Here are four cupping methods that involve leaving cups on the body for five to 15 minutes, depending on the patient's constitution and condition. Paying attention to the seasons is important as well - the time should be decreased during the summer.

  • Flash Cupping: Used mainly for deficient or weak patients. Can also be used for acute contusions. Cups are applied and removed several times.
  • Sliding or Moving Cups: Used for blood and/or qi stagnation. One cup or multiple cups can be used.
  • Acupuncture-Needle Cupping: Used for bi syndromes or chronic pain. Cup is placed over the needle and retained there for 10 minutes. Cups can be placed locally/distally around the affected region, depending upon inflammation and pain.
  • Cupping With Bloodletting: Used for pain or blood stasis/stagnation. Two different methods are used. In the first, prick area that has stagnation, then place cups over it. In the second, cup area first (approximately 30 seconds), lance area a number of times, then reapply the cup.

Avoid the contraindicated points and abdominal/sacral area during pregnancy. Also, don't use cupping if the patient has any of the following: thin muscles, convulsions, a high fever, cardiovascular disease, aneurysms, anemia, skin abnormalities or organs that have inflammation. Caution patients that after taking a hot shower/bath, and/or exercising, the marks will be more severe.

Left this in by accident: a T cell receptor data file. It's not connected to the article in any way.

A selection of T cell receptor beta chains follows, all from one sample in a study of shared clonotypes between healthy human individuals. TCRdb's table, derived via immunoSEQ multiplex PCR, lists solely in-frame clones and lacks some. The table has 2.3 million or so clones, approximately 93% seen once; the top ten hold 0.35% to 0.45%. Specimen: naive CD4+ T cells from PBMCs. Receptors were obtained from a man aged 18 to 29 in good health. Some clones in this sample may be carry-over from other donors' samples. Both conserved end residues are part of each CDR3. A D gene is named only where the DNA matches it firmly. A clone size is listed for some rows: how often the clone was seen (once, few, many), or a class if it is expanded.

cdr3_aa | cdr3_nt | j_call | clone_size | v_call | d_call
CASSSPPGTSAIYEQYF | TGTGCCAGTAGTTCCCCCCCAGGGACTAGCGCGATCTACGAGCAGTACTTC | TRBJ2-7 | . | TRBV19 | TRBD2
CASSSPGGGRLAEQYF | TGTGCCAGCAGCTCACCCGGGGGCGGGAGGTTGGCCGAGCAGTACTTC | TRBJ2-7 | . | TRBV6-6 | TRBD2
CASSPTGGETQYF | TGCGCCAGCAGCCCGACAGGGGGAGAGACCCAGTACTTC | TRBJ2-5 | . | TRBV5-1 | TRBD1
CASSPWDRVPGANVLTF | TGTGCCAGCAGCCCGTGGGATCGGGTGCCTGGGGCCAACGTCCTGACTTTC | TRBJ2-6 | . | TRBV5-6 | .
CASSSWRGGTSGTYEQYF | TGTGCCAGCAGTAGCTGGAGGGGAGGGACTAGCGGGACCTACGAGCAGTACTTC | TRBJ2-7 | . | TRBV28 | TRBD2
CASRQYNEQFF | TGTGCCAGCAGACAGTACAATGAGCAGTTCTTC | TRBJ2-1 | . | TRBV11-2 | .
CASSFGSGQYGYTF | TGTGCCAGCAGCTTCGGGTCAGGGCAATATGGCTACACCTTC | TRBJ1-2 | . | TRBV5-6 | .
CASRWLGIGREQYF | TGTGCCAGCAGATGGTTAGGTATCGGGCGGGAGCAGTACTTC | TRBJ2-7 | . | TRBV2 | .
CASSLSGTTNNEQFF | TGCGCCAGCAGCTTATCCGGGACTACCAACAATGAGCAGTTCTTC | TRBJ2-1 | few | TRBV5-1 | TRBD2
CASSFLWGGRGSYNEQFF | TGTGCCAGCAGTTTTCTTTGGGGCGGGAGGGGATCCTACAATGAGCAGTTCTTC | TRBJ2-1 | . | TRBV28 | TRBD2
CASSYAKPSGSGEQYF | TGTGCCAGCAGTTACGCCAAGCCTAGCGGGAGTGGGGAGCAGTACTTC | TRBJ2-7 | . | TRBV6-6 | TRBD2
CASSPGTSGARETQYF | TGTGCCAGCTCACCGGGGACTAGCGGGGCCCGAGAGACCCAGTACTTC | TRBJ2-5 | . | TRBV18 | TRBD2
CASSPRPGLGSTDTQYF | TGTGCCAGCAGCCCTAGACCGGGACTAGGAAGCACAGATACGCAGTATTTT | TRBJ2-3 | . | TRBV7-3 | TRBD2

Success in preventing and treating low back pain in dancers is based upon understanding anatomy, biomechanics, physiology, neurology, immunology and sports medicine. Another component of treatment success is to be familiar with the workings of the entertainment industry. It is important to understand that each dancer is different and TCM treatment strategies constantly vary. It is also important to note that many chiropractors, physical therapists, medical doctors and massage therapists try to create a protocol to use on everyone with certain signs/symptoms. Creating a standard treatment is not effective because it is not specific to the individual dancer's condition. A full understanding of the Eastern philosophy behind the medical specialty of cupping could certainly improve a dancer's performance.

The integration of both Eastern and Western philosophies can have a profoundly positive impact on a dancer. The key is being not only educated in both Eastern/Western academic diagnostic medical philosophies, but also in the dancer's occupation, the dance company and its sports-medicine team. This gives a well-integrated, working knowledge of what is expected.

Enabling communication, knowledge, and understanding of individual treatment strategies will create a win-win environment for all involved. Most importantly, the dancer will truly have quality of care on an integrated level rather than a purely reactive, sign/symptom-based protocol.

Resources

  • Arnheim D. Prentice W. Principles of Athletic Training. St. Louis: Mosby Year Book, 1993.
  • Mellion B. Sports Injuries and Athletic Problems. Philadelphia: Hanley and Belfus Inc., 1988.
  • Baechle TR, Earle RW. Essentials of Strength Training and Conditioning. Champaign, Ill., Human Kinetics, 1994.
  • Zhang E, Ed. Basic Theory of Traditional Chinese Medicine. Shanghai: Shanghai College of Traditional Chinese Medicine, 1990.
  • Powers S, Howley ET. Exercise Physiology. New York: McGraw-Hill, 1997.
  • Prentice WE. Rehabilitation Techniques in Sports Medicine, 3rd ed. New York: WB Saunders, 1999.
  • Prentice WE. Therapeutic Modalities in Sports Medicine, 4th ed. New York: WB Saunders, 1999.
  • Webb G. Sports Injuries: Diagnosis and Management. New York: WB Saunders, 1990.

Click here for more information about Ronda Wimmer, PhD, MS, LAc, ATC, CSCS, CSMS, SPS.